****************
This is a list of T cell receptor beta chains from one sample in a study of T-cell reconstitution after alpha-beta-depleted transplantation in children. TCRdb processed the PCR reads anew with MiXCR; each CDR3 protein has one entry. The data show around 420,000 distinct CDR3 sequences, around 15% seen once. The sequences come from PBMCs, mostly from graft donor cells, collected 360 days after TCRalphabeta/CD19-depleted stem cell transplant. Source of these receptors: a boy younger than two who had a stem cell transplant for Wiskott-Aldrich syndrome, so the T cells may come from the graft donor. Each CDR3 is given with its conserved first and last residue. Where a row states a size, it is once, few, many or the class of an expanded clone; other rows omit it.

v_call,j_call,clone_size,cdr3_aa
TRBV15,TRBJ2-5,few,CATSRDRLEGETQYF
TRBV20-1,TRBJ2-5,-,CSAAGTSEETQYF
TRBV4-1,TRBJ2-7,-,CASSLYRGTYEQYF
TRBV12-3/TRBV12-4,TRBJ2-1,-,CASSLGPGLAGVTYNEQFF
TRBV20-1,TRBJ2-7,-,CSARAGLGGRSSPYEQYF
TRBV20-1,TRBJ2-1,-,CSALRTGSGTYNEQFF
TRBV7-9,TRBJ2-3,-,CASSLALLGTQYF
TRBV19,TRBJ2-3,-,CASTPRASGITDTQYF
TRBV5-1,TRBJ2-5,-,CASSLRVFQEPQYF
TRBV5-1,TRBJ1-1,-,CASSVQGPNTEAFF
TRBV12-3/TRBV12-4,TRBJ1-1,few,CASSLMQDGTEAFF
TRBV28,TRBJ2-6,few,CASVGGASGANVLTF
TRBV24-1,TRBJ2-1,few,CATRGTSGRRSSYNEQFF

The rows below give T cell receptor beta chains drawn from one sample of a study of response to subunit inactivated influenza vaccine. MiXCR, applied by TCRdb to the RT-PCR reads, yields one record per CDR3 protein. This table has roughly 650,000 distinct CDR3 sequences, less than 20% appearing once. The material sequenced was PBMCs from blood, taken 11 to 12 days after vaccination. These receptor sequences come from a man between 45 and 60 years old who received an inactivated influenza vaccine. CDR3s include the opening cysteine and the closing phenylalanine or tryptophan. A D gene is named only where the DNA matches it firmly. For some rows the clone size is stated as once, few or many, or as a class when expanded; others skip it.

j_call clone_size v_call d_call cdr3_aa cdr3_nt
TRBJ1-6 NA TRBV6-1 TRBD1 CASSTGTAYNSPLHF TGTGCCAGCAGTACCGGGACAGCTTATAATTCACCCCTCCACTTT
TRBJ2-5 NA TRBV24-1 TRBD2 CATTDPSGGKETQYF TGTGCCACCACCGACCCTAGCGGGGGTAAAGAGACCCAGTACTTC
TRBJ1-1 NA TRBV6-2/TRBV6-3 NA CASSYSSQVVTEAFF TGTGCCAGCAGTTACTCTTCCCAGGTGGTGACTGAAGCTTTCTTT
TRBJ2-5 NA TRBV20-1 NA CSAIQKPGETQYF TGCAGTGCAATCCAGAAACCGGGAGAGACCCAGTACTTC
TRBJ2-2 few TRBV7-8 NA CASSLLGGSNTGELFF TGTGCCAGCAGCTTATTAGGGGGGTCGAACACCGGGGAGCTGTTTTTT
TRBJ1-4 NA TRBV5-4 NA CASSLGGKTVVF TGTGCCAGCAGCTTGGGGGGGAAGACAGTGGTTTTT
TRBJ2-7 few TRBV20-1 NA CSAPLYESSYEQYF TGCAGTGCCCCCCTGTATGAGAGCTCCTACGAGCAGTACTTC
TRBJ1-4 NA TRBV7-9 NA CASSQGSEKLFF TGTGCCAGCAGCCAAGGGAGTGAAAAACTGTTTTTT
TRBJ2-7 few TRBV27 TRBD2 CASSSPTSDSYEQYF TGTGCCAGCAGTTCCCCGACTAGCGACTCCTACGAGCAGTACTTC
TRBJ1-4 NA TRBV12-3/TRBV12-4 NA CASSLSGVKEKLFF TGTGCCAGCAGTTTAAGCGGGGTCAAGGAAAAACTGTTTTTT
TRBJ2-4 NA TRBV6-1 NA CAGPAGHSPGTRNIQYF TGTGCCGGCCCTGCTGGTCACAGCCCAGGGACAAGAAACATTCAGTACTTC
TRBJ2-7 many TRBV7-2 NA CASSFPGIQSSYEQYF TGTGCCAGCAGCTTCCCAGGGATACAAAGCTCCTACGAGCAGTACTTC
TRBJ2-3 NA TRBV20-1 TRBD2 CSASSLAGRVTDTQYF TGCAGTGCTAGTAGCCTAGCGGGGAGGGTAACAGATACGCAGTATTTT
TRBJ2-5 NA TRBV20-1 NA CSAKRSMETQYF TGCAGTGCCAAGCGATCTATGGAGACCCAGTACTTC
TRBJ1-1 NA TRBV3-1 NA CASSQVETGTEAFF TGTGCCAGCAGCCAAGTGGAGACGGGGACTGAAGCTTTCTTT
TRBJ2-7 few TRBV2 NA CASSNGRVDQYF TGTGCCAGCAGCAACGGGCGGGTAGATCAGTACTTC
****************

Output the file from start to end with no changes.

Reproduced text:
This is a list of T cell receptor beta chains from one sample in a study of T-cell reconstitution after alpha-beta-depleted transplantation in children. TCRdb processed the PCR reads anew with MiXCR; each CDR3 protein has one entry. The data show around 420,000 distinct CDR3 sequences, around 15% seen once. The sequences come from PBMCs, mostly from graft donor cells, collected 360 days after TCRalphabeta/CD19-depleted stem cell transplant. Source of these receptors: a boy younger than two who had a stem cell transplant for Wiskott-Aldrich syndrome, so the T cells may come from the graft donor. Each CDR3 is given with its conserved first and last residue. Where a row states a size, it is once, few, many or the class of an expanded clone; other rows omit it.

v_call,j_call,clone_size,cdr3_aa
TRBV15,TRBJ2-5,few,CATSRDRLEGETQYF
TRBV20-1,TRBJ2-5,-,CSAAGTSEETQYF
TRBV4-1,TRBJ2-7,-,CASSLYRGTYEQYF
TRBV12-3/TRBV12-4,TRBJ2-1,-,CASSLGPGLAGVTYNEQFF
TRBV20-1,TRBJ2-7,-,CSARAGLGGRSSPYEQYF
TRBV20-1,TRBJ2-1,-,CSALRTGSGTYNEQFF
TRBV7-9,TRBJ2-3,-,CASSLALLGTQYF
TRBV19,TRBJ2-3,-,CASTPRASGITDTQYF
TRBV5-1,TRBJ2-5,-,CASSLRVFQEPQYF
TRBV5-1,TRBJ1-1,-,CASSVQGPNTEAFF
TRBV12-3/TRBV12-4,TRBJ1-1,few,CASSLMQDGTEAFF
TRBV28,TRBJ2-6,few,CASVGGASGANVLTF
TRBV24-1,TRBJ2-1,few,CATRGTSGRRSSYNEQFF

The rows below give T cell receptor beta chains drawn from one sample of a study of response to subunit inactivated influenza vaccine. MiXCR, applied by TCRdb to the RT-PCR reads, yields one record per CDR3 protein. This table has roughly 650,000 distinct CDR3 sequences, less than 20% appearing once. The material sequenced was PBMCs from blood, taken 11 to 12 days after vaccination. These receptor sequences come from a man between 45 and 60 years old who received an inactivated influenza vaccine. CDR3s include the opening cysteine and the closing phenylalanine or tryptophan. A D gene is named only where the DNA matches it firmly. For some rows the clone size is stated as once, few or many, or as a class when expanded; others skip it.

j_call clone_size v_call d_call cdr3_aa cdr3_nt
TRBJ1-6 NA TRBV6-1 TRBD1 CASSTGTAYNSPLHF TGTGCCAGCAGTACCGGGACAGCTTATAATTCACCCCTCCACTTT
TRBJ2-5 NA TRBV24-1 TRBD2 CATTDPSGGKETQYF TGTGCCACCACCGACCCTAGCGGGGGTAAAGAGACCCAGTACTTC
TRBJ1-1 NA TRBV6-2/TRBV6-3 NA CASSYSSQVVTEAFF TGTGCCAGCAGTTACTCTTCCCAGGTGGTGACTGAAGCTTTCTTT
TRBJ2-5 NA TRBV20-1 NA CSAIQKPGETQYF TGCAGTGCAATCCAGAAACCGGGAGAGACCCAGTACTTC
TRBJ2-2 few TRBV7-8 NA CASSLLGGSNTGELFF TGTGCCAGCAGCTTATTAGGGGGGTCGAACACCGGGGAGCTGTTTTTT
TRBJ1-4 NA TRBV5-4 NA CASSLGGKTVVF TGTGCCAGCAGCTTGGGGGGGAAGACAGTGGTTTTT
TRBJ2-7 few TRBV20-1 NA CSAPLYESSYEQYF TGCAGTGCCCCCCTGTATGAGAGCTCCTACGAGCAGTACTTC
TRBJ1-4 NA TRBV7-9 NA CASSQGSEKLFF TGTGCCAGCAGCCAAGGGAGTGAAAAACTGTTTTTT
TRBJ2-7 few TRBV27 TRBD2 CASSSPTSDSYEQYF TGTGCCAGCAGTTCCCCGACTAGCGACTCCTACGAGCAGTACTTC
TRBJ1-4 NA TRBV12-3/TRBV12-4 NA CASSLSGVKEKLFF TGTGCCAGCAGTTTAAGCGGGGTCAAGGAAAAACTGTTTTTT
TRBJ2-4 NA TRBV6-1 NA CAGPAGHSPGTRNIQYF TGTGCCGGCCCTGCTGGTCACAGCCCAGGGACAAGAAACATTCAGTACTTC
TRBJ2-7 many TRBV7-2 NA CASSFPGIQSSYEQYF TGTGCCAGCAGCTTCCCAGGGATACAAAGCTCCTACGAGCAGTACTTC
TRBJ2-3 NA TRBV20-1 TRBD2 CSASSLAGRVTDTQYF TGCAGTGCTAGTAGCCTAGCGGGGAGGGTAACAGATACGCAGTATTTT
TRBJ2-5 NA TRBV20-1 NA CSAKRSMETQYF TGCAGTGCCAAGCGATCTATGGAGACCCAGTACTTC
TRBJ1-1 NA TRBV3-1 NA CASSQVETGTEAFF TGTGCCAGCAGCCAAGTGGAGACGGGGACTGAAGCTTTCTTT
TRBJ2-7 few TRBV2 NA CASSNGRVDQYF TGTGCCAGCAGCAACGGGCGGGTAGATCAGTACTTC